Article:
(ChemotherapyAdvisor) – Younger age, recent surgery, and upper extremity lymphedema were all predictive of women with breast cancer who were less likely to undergo repeated mammograms, a prospective study in the Journal of Clinical Oncology published online February 13 reported.
They surveyed 204 breast cancer survivors undergoing surveillance mammography and assessed adherence in the following year; 173 (84.8%) returned for a subsequent mammogram.
While pain from the mammography itself was not associated with adherence — moderate to high levels of pain (≥5 on a scale of 0 to 10) were reported by 40% — higher levels of mammography-related anxiety and catastrophic thoughts about mammography pain were significantly associated with not returning for a mammogram.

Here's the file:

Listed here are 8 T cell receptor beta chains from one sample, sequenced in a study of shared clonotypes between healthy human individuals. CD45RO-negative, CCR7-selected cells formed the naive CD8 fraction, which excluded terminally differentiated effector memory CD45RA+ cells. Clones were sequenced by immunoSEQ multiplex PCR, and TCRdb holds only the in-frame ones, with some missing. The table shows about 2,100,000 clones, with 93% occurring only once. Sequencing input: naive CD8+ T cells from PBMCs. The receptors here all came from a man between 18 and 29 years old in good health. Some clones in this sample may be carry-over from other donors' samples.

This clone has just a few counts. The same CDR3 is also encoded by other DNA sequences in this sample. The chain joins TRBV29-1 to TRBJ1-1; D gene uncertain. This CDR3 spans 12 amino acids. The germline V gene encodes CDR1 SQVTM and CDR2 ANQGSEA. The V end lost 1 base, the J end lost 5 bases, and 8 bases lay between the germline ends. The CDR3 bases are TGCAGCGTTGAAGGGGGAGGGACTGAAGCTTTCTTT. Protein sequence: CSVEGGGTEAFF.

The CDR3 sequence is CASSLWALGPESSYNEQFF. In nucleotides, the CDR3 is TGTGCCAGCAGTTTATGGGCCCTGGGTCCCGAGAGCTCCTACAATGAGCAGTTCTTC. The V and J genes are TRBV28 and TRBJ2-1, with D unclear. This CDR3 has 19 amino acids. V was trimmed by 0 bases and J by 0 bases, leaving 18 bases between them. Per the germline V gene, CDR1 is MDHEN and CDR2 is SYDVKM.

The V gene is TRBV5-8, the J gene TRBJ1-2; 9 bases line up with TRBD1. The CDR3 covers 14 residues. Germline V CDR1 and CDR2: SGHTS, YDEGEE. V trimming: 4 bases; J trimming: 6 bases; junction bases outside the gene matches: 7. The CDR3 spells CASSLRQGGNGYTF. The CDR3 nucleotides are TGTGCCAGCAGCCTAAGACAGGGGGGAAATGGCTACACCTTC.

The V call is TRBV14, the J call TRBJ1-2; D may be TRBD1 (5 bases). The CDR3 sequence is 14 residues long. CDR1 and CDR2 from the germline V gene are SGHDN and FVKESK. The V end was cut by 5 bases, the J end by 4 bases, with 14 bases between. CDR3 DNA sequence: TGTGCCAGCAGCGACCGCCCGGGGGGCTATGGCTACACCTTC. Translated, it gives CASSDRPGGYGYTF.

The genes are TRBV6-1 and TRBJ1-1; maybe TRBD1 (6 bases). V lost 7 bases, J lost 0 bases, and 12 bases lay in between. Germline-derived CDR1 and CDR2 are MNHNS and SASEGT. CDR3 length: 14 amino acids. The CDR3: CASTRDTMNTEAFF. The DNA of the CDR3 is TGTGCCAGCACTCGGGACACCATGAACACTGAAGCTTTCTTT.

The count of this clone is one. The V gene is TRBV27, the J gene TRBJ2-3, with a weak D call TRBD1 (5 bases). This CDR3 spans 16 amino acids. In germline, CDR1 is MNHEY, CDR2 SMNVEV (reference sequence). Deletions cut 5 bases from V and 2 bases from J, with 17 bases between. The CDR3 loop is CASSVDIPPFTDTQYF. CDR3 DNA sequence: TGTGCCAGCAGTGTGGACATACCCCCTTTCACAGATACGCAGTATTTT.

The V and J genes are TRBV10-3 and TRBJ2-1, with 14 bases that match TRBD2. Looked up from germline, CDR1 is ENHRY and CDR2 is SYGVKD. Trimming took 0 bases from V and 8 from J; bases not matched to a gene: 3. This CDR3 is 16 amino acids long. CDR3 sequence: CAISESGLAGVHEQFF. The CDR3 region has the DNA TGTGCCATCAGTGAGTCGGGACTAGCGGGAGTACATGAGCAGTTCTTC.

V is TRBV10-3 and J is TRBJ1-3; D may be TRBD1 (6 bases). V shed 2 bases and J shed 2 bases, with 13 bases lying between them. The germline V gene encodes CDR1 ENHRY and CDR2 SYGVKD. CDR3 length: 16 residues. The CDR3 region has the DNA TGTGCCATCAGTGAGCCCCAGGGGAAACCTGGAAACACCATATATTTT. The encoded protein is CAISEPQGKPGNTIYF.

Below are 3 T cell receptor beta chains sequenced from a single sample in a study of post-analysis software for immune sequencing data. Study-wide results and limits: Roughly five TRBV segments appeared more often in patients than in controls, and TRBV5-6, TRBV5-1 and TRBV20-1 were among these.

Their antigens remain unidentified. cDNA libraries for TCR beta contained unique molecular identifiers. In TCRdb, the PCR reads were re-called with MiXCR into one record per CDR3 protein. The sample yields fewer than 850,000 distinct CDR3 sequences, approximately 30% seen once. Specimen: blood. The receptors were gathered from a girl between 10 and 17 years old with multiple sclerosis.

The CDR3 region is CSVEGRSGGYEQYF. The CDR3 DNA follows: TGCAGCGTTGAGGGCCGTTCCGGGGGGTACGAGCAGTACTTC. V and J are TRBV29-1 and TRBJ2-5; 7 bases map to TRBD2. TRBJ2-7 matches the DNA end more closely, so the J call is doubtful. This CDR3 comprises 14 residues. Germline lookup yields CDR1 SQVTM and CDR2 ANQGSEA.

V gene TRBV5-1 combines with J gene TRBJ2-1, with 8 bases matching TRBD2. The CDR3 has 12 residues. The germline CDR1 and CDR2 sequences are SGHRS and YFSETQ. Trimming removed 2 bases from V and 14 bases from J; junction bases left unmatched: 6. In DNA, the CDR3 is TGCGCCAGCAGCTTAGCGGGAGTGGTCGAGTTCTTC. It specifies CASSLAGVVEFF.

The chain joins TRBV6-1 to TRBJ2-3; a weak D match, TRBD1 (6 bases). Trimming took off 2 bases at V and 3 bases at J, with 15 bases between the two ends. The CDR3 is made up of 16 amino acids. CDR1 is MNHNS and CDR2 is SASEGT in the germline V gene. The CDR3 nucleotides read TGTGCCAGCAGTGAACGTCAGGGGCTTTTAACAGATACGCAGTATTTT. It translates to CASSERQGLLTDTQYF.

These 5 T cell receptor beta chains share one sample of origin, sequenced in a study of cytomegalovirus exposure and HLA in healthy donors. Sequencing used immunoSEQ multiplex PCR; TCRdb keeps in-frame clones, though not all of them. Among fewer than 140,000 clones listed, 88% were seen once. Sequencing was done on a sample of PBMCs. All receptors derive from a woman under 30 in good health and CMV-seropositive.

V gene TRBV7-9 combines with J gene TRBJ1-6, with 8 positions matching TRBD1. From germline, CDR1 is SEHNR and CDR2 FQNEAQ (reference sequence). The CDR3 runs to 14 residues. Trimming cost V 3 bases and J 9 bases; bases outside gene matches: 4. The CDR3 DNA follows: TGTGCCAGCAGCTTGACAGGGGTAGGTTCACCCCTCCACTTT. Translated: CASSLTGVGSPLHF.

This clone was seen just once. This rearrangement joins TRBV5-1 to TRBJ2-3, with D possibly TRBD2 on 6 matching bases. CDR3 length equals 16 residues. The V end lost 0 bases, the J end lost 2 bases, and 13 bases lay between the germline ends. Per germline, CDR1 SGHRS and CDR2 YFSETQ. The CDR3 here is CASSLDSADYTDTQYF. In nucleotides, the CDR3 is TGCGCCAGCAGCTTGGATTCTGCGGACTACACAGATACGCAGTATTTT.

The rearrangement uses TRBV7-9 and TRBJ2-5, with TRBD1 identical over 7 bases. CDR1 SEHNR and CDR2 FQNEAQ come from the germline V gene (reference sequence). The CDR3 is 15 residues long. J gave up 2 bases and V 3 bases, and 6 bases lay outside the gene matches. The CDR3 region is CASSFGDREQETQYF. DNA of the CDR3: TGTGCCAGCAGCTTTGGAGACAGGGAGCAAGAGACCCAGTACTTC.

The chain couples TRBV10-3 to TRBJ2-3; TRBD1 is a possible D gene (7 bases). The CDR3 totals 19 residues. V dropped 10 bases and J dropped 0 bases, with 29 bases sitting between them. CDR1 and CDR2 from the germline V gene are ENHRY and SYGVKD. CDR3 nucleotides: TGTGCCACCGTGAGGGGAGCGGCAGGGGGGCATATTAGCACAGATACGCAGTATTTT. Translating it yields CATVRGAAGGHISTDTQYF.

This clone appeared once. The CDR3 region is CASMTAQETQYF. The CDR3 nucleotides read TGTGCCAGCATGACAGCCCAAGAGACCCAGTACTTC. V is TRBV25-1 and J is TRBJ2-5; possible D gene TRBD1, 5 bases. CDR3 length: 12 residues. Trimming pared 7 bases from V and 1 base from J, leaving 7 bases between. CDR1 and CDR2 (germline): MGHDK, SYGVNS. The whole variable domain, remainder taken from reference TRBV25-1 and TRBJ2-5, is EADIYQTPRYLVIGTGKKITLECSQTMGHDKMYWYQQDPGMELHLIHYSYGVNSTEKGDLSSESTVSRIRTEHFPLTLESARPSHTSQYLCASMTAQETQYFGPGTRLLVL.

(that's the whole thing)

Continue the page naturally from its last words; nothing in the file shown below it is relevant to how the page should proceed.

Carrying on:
“It may be important for health professionals to remind selected patients directly that some women avoid repeat mammography and to re-emphasize the value of mammography for women with a history of breast cancer,” the authors wrote. Women may also be taught behavioral techniques or prescribed medication to reduce anxiety in those with “high levels of anxiety or catastrophic thoughts related to mammography.”